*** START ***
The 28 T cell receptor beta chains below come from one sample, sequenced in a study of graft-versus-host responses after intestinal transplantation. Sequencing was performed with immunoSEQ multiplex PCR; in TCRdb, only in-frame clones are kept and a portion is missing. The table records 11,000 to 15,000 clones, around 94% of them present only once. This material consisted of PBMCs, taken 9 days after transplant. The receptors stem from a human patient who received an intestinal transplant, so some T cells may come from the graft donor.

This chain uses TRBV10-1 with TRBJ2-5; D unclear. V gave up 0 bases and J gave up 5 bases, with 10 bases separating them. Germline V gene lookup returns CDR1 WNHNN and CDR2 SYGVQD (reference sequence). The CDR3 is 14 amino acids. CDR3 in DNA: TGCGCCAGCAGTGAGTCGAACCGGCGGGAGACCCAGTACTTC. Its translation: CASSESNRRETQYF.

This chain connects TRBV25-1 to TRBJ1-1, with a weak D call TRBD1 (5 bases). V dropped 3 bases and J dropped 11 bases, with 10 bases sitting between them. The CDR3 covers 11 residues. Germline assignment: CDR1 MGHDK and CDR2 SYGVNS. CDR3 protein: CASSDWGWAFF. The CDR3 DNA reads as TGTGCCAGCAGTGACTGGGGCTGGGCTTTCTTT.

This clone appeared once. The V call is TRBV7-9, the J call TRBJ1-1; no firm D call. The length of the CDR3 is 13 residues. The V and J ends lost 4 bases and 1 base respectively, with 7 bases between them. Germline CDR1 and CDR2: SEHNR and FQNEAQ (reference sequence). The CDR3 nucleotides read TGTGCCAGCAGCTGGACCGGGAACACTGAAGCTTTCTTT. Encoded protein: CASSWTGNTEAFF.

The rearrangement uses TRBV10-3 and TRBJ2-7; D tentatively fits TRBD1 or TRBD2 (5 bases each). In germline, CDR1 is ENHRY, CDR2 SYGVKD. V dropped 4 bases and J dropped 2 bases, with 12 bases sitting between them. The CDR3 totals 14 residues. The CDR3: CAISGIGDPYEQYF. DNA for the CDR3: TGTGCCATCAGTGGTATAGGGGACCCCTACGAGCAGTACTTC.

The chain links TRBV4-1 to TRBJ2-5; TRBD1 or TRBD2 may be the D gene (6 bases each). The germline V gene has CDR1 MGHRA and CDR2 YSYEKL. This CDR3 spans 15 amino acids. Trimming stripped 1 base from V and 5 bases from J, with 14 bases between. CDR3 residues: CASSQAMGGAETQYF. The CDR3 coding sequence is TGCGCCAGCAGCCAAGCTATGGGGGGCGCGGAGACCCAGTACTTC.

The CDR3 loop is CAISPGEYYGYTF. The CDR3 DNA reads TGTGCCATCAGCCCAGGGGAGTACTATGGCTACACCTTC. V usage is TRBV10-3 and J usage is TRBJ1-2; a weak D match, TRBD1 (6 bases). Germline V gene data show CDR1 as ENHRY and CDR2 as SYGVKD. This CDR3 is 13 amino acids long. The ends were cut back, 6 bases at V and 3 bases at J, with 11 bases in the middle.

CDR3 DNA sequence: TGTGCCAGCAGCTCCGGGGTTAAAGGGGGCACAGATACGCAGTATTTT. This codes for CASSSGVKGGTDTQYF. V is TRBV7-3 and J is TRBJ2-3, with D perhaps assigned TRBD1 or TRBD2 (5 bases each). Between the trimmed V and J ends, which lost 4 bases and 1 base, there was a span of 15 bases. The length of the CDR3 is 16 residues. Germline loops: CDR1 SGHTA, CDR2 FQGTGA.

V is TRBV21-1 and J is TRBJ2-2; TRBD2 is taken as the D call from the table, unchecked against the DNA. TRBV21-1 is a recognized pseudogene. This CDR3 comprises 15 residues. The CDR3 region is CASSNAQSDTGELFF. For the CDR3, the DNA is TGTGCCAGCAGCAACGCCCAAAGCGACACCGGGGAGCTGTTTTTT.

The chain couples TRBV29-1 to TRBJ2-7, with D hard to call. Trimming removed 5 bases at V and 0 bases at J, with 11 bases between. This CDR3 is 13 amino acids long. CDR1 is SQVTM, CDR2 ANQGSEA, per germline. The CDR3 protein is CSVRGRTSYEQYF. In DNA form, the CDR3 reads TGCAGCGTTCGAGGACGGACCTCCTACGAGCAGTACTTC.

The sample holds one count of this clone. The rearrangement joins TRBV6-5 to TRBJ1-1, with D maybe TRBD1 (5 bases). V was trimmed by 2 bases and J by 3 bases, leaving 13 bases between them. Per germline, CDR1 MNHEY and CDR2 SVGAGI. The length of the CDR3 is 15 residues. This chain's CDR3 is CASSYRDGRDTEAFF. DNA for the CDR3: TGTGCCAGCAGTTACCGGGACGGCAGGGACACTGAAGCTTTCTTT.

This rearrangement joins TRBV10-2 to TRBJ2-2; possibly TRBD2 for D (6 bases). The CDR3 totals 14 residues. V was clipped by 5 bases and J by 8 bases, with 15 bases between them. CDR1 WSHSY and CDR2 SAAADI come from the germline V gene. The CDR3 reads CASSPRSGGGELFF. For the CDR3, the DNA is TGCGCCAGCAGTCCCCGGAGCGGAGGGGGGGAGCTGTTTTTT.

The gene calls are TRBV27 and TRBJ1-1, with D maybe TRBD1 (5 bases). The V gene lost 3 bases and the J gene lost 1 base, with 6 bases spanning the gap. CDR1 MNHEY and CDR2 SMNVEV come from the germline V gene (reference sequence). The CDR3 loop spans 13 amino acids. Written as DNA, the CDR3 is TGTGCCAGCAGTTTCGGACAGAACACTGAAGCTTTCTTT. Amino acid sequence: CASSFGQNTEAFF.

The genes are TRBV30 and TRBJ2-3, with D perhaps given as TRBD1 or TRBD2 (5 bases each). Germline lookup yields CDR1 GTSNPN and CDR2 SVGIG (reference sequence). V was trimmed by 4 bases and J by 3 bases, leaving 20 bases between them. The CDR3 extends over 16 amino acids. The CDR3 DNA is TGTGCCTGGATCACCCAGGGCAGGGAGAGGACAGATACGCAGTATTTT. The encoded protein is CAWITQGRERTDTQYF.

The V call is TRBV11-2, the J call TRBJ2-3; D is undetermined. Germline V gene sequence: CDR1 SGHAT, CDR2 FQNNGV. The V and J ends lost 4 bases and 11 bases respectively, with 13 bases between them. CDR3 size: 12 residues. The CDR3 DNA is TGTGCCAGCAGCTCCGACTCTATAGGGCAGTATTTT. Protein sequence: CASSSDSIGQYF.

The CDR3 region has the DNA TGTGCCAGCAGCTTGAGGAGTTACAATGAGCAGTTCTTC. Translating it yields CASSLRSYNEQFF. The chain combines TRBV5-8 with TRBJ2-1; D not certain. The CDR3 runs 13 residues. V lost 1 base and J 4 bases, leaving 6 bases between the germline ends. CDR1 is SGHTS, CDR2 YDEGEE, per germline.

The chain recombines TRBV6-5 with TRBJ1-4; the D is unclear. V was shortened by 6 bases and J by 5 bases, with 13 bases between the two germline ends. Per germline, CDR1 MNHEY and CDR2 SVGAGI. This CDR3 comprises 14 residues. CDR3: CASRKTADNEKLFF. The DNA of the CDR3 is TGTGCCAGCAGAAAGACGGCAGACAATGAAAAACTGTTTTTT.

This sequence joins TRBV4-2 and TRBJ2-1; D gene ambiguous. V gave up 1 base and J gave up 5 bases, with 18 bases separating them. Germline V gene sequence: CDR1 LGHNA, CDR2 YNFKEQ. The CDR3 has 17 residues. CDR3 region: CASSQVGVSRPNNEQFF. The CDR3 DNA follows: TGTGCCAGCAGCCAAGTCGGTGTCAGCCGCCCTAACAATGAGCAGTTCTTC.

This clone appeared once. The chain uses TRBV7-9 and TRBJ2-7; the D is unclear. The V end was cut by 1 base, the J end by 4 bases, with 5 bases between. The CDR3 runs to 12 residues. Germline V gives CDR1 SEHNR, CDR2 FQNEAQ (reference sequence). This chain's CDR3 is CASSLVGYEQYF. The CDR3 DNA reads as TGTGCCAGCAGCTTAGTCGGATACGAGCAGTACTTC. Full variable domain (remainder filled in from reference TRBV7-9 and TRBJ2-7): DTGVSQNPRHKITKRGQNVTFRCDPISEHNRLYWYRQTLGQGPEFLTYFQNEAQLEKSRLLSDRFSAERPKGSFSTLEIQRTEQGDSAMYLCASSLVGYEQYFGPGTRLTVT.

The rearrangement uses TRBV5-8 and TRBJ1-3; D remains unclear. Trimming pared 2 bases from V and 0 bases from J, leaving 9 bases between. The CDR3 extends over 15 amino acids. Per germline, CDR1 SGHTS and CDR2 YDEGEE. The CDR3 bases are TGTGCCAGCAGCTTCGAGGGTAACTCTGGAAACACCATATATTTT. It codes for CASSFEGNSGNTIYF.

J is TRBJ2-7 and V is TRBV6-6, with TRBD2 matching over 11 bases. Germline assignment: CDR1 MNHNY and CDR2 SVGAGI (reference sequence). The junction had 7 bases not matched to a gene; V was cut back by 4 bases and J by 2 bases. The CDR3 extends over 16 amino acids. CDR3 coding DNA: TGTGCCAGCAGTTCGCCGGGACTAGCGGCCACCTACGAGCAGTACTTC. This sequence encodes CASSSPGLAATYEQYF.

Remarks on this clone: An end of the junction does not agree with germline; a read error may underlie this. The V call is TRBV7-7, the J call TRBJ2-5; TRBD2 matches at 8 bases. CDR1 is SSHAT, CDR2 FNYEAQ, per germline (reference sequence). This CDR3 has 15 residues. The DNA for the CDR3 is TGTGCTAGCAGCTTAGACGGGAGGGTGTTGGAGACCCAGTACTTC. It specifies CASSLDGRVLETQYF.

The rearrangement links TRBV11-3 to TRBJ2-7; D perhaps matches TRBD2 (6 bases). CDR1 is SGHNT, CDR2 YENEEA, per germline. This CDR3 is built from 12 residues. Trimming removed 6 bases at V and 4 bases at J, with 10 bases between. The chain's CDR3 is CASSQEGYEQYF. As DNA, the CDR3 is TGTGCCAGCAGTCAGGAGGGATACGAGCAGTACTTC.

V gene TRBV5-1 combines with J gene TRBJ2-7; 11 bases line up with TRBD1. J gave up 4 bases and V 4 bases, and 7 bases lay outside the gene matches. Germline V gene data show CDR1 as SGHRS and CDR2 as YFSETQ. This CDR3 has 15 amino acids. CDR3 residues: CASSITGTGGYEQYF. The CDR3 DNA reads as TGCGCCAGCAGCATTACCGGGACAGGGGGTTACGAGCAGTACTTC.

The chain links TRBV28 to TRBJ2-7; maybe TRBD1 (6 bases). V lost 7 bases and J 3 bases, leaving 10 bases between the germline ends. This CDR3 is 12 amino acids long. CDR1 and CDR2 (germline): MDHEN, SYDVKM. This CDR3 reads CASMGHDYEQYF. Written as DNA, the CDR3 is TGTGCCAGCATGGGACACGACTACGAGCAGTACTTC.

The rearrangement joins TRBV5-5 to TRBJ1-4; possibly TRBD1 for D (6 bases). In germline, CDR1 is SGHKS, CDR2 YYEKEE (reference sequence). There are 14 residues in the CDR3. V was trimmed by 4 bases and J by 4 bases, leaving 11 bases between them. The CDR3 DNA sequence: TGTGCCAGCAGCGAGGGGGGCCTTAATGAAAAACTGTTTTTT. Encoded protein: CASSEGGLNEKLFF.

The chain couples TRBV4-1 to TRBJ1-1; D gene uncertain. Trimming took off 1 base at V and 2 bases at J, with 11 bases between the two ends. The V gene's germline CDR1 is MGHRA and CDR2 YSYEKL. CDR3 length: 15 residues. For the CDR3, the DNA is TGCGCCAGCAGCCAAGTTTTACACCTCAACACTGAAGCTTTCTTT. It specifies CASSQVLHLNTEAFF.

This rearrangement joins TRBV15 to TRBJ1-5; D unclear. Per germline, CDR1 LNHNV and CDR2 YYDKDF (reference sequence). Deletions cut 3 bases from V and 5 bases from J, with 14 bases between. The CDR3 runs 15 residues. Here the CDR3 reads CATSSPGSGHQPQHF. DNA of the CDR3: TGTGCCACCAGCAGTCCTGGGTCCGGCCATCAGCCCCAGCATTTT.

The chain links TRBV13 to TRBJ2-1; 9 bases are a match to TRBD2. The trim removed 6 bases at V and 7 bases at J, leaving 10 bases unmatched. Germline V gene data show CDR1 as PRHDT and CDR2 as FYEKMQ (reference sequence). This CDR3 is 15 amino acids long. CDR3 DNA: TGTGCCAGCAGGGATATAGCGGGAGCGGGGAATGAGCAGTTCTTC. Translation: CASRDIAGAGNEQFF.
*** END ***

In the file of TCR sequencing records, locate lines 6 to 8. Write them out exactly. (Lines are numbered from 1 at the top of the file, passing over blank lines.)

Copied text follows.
The chain links TRBV4-1 to TRBJ2-5; TRBD1 or TRBD2 may be the D gene (6 bases each). The germline V gene has CDR1 MGHRA and CDR2 YSYEKL. This CDR3 spans 15 amino acids. Trimming stripped 1 base from V and 5 bases from J, with 14 bases between. CDR3 residues: CASSQAMGGAETQYF. The CDR3 coding sequence is TGCGCCAGCAGCCAAGCTATGGGGGGCGCGGAGACCCAGTACTTC.

The CDR3 loop is CAISPGEYYGYTF. The CDR3 DNA reads TGTGCCATCAGCCCAGGGGAGTACTATGGCTACACCTTC. V usage is TRBV10-3 and J usage is TRBJ1-2; a weak D match, TRBD1 (6 bases). Germline V gene data show CDR1 as ENHRY and CDR2 as SYGVKD. This CDR3 is 13 amino acids long. The ends were cut back, 6 bases at V and 3 bases at J, with 11 bases in the middle.

CDR3 DNA sequence: TGTGCCAGCAGCTCCGGGGTTAAAGGGGGCACAGATACGCAGTATTTT. This codes for CASSSGVKGGTDTQYF. V is TRBV7-3 and J is TRBJ2-3, with D perhaps assigned TRBD1 or TRBD2 (5 bases each). Between the trimmed V and J ends, which lost 4 bases and 1 base, there was a span of 15 bases. The length of the CDR3 is 16 residues. Germline loops: CDR1 SGHTA, CDR2 FQGTGA.